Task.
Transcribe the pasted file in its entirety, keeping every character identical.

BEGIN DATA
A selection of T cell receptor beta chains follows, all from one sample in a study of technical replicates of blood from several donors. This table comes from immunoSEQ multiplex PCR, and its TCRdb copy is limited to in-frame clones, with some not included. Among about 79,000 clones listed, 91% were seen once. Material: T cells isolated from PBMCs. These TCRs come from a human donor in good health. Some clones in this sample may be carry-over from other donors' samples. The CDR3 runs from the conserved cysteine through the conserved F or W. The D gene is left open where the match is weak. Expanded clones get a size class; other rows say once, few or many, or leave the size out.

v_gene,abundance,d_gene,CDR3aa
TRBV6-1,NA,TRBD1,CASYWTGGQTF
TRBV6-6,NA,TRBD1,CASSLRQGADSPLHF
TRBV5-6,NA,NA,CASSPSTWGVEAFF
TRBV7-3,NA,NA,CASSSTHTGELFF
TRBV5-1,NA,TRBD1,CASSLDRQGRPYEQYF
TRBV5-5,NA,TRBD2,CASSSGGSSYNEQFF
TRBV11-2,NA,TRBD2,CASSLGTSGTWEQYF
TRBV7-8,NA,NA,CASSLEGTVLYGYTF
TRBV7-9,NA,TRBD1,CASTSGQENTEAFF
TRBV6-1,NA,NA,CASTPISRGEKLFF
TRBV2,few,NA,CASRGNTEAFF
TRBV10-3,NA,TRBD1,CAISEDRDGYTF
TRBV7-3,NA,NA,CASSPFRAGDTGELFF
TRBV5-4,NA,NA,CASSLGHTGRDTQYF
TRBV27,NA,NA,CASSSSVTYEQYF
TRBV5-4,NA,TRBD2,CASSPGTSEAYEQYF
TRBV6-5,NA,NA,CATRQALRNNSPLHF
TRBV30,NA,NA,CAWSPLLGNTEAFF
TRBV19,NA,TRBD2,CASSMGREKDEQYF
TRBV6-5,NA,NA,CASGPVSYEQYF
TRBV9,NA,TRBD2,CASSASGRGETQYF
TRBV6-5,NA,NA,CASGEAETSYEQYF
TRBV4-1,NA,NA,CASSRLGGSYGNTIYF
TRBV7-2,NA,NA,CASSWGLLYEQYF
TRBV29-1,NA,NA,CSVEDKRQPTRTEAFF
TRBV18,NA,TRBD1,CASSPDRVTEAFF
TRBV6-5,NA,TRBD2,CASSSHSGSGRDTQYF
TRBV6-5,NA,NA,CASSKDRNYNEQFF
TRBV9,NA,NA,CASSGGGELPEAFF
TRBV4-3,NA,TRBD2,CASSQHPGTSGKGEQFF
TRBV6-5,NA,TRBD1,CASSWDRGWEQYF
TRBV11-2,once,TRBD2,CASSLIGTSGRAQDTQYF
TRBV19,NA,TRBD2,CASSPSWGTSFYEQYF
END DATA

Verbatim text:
A selection of T cell receptor beta chains follows, all from one sample in a study of technical replicates of blood from several donors. This table comes from immunoSEQ multiplex PCR, and its TCRdb copy is limited to in-frame clones, with some not included. Among about 79,000 clones listed, 91% were seen once. Material: T cells isolated from PBMCs. These TCRs come from a human donor in good health. Some clones in this sample may be carry-over from other donors' samples. The CDR3 runs from the conserved cysteine through the conserved F or W. The D gene is left open where the match is weak. Expanded clones get a size class; other rows say once, few or many, or leave the size out.

v_gene,abundance,d_gene,CDR3aa
TRBV6-1,NA,TRBD1,CASYWTGGQTF
TRBV6-6,NA,TRBD1,CASSLRQGADSPLHF
TRBV5-6,NA,NA,CASSPSTWGVEAFF
TRBV7-3,NA,NA,CASSSTHTGELFF
TRBV5-1,NA,TRBD1,CASSLDRQGRPYEQYF
TRBV5-5,NA,TRBD2,CASSSGGSSYNEQFF
TRBV11-2,NA,TRBD2,CASSLGTSGTWEQYF
TRBV7-8,NA,NA,CASSLEGTVLYGYTF
TRBV7-9,NA,TRBD1,CASTSGQENTEAFF
TRBV6-1,NA,NA,CASTPISRGEKLFF
TRBV2,few,NA,CASRGNTEAFF
TRBV10-3,NA,TRBD1,CAISEDRDGYTF
TRBV7-3,NA,NA,CASSPFRAGDTGELFF
TRBV5-4,NA,NA,CASSLGHTGRDTQYF
TRBV27,NA,NA,CASSSSVTYEQYF
TRBV5-4,NA,TRBD2,CASSPGTSEAYEQYF
TRBV6-5,NA,NA,CATRQALRNNSPLHF
TRBV30,NA,NA,CAWSPLLGNTEAFF
TRBV19,NA,TRBD2,CASSMGREKDEQYF
TRBV6-5,NA,NA,CASGPVSYEQYF
TRBV9,NA,TRBD2,CASSASGRGETQYF
TRBV6-5,NA,NA,CASGEAETSYEQYF
TRBV4-1,NA,NA,CASSRLGGSYGNTIYF
TRBV7-2,NA,NA,CASSWGLLYEQYF
TRBV29-1,NA,NA,CSVEDKRQPTRTEAFF
TRBV18,NA,TRBD1,CASSPDRVTEAFF
TRBV6-5,NA,TRBD2,CASSSHSGSGRDTQYF
TRBV6-5,NA,NA,CASSKDRNYNEQFF
TRBV9,NA,NA,CASSGGGELPEAFF
TRBV4-3,NA,TRBD2,CASSQHPGTSGKGEQFF
TRBV6-5,NA,TRBD1,CASSWDRGWEQYF
TRBV11-2,once,TRBD2,CASSLIGTSGRAQDTQYF
TRBV19,NA,TRBD2,CASSPSWGTSFYEQYF